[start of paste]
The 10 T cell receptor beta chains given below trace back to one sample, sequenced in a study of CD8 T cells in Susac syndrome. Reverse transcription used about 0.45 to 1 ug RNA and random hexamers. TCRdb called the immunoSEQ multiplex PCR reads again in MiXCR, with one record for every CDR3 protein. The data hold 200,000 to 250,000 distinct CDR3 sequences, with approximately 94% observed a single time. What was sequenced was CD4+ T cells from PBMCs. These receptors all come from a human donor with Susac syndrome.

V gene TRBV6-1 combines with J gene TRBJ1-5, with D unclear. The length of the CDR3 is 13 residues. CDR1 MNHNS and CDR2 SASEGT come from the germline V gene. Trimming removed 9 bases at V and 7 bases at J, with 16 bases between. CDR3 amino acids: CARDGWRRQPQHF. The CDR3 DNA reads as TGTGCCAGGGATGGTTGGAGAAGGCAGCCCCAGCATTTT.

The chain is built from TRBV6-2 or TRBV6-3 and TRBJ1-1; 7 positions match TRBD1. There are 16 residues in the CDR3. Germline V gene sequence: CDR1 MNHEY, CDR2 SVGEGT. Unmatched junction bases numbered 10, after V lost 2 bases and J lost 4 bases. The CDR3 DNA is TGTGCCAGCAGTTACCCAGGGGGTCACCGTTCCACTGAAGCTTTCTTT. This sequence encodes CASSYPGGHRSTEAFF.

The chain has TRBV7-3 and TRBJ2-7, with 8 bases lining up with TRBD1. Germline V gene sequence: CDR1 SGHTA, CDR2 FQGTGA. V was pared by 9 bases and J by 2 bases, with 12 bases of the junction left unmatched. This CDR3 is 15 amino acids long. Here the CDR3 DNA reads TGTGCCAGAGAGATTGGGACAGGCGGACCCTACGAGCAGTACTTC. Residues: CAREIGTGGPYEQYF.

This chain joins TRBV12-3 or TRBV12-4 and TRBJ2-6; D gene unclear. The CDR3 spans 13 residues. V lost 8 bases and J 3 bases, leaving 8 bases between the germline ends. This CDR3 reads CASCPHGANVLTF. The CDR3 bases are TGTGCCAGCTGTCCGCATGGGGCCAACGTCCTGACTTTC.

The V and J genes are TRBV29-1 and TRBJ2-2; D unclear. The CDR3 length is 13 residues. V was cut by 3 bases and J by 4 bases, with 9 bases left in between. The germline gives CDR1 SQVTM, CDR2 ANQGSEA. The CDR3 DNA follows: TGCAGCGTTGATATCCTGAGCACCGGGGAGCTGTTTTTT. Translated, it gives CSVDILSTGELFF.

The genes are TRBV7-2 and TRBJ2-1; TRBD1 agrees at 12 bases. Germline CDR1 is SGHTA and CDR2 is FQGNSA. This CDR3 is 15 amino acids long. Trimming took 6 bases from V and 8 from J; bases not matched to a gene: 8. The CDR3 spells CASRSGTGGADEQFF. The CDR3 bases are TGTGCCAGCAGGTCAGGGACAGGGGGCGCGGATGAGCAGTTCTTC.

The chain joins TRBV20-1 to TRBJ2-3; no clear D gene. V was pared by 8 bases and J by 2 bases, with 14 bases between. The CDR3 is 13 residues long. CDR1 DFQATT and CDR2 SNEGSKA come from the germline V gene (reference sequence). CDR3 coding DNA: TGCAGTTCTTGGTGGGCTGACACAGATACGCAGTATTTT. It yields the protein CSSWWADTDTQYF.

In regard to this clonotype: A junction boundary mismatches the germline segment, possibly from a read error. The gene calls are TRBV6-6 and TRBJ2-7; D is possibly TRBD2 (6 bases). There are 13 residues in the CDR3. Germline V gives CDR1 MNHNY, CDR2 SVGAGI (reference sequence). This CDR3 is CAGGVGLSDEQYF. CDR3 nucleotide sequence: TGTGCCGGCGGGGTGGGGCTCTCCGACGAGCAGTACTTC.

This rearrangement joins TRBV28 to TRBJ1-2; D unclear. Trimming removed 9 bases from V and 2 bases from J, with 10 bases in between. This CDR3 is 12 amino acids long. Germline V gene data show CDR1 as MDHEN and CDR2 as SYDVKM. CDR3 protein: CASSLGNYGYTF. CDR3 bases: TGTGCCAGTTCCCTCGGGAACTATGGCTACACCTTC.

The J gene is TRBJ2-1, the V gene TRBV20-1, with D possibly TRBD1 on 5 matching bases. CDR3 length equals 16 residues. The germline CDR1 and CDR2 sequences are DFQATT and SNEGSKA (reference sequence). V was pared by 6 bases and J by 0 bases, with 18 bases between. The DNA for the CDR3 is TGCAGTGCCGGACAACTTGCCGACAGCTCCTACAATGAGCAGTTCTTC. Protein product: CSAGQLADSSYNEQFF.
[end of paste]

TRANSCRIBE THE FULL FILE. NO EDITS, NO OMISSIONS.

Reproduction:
The 10 T cell receptor beta chains given below trace back to one sample, sequenced in a study of CD8 T cells in Susac syndrome. Reverse transcription used about 0.45 to 1 ug RNA and random hexamers. TCRdb called the immunoSEQ multiplex PCR reads again in MiXCR, with one record for every CDR3 protein. The data hold 200,000 to 250,000 distinct CDR3 sequences, with approximately 94% observed a single time. What was sequenced was CD4+ T cells from PBMCs. These receptors all come from a human donor with Susac syndrome.

V gene TRBV6-1 combines with J gene TRBJ1-5, with D unclear. The length of the CDR3 is 13 residues. CDR1 MNHNS and CDR2 SASEGT come from the germline V gene. Trimming removed 9 bases at V and 7 bases at J, with 16 bases between. CDR3 amino acids: CARDGWRRQPQHF. The CDR3 DNA reads as TGTGCCAGGGATGGTTGGAGAAGGCAGCCCCAGCATTTT.

The chain is built from TRBV6-2 or TRBV6-3 and TRBJ1-1; 7 positions match TRBD1. There are 16 residues in the CDR3. Germline V gene sequence: CDR1 MNHEY, CDR2 SVGEGT. Unmatched junction bases numbered 10, after V lost 2 bases and J lost 4 bases. The CDR3 DNA is TGTGCCAGCAGTTACCCAGGGGGTCACCGTTCCACTGAAGCTTTCTTT. This sequence encodes CASSYPGGHRSTEAFF.

The chain has TRBV7-3 and TRBJ2-7, with 8 bases lining up with TRBD1. Germline V gene sequence: CDR1 SGHTA, CDR2 FQGTGA. V was pared by 9 bases and J by 2 bases, with 12 bases of the junction left unmatched. This CDR3 is 15 amino acids long. Here the CDR3 DNA reads TGTGCCAGAGAGATTGGGACAGGCGGACCCTACGAGCAGTACTTC. Residues: CAREIGTGGPYEQYF.

This chain joins TRBV12-3 or TRBV12-4 and TRBJ2-6; D gene unclear. The CDR3 spans 13 residues. V lost 8 bases and J 3 bases, leaving 8 bases between the germline ends. This CDR3 reads CASCPHGANVLTF. The CDR3 bases are TGTGCCAGCTGTCCGCATGGGGCCAACGTCCTGACTTTC.

The V and J genes are TRBV29-1 and TRBJ2-2; D unclear. The CDR3 length is 13 residues. V was cut by 3 bases and J by 4 bases, with 9 bases left in between. The germline gives CDR1 SQVTM, CDR2 ANQGSEA. The CDR3 DNA follows: TGCAGCGTTGATATCCTGAGCACCGGGGAGCTGTTTTTT. Translated, it gives CSVDILSTGELFF.

The genes are TRBV7-2 and TRBJ2-1; TRBD1 agrees at 12 bases. Germline CDR1 is SGHTA and CDR2 is FQGNSA. This CDR3 is 15 amino acids long. Trimming took 6 bases from V and 8 from J; bases not matched to a gene: 8. The CDR3 spells CASRSGTGGADEQFF. The CDR3 bases are TGTGCCAGCAGGTCAGGGACAGGGGGCGCGGATGAGCAGTTCTTC.

The chain joins TRBV20-1 to TRBJ2-3; no clear D gene. V was pared by 8 bases and J by 2 bases, with 14 bases between. The CDR3 is 13 residues long. CDR1 DFQATT and CDR2 SNEGSKA come from the germline V gene (reference sequence). CDR3 coding DNA: TGCAGTTCTTGGTGGGCTGACACAGATACGCAGTATTTT. It yields the protein CSSWWADTDTQYF.

In regard to this clonotype: A junction boundary mismatches the germline segment, possibly from a read error. The gene calls are TRBV6-6 and TRBJ2-7; D is possibly TRBD2 (6 bases). There are 13 residues in the CDR3. Germline V gives CDR1 MNHNY, CDR2 SVGAGI (reference sequence). This CDR3 is CAGGVGLSDEQYF. CDR3 nucleotide sequence: TGTGCCGGCGGGGTGGGGCTCTCCGACGAGCAGTACTTC.

This rearrangement joins TRBV28 to TRBJ1-2; D unclear. Trimming removed 9 bases from V and 2 bases from J, with 10 bases in between. This CDR3 is 12 amino acids long. Germline V gene data show CDR1 as MDHEN and CDR2 as SYDVKM. CDR3 protein: CASSLGNYGYTF. CDR3 bases: TGTGCCAGTTCCCTCGGGAACTATGGCTACACCTTC.

The J gene is TRBJ2-1, the V gene TRBV20-1, with D possibly TRBD1 on 5 matching bases. CDR3 length equals 16 residues. The germline CDR1 and CDR2 sequences are DFQATT and SNEGSKA (reference sequence). V was pared by 6 bases and J by 0 bases, with 18 bases between. The DNA for the CDR3 is TGCAGTGCCGGACAACTTGCCGACAGCTCCTACAATGAGCAGTTCTTC. Protein product: CSAGQLADSSYNEQFF.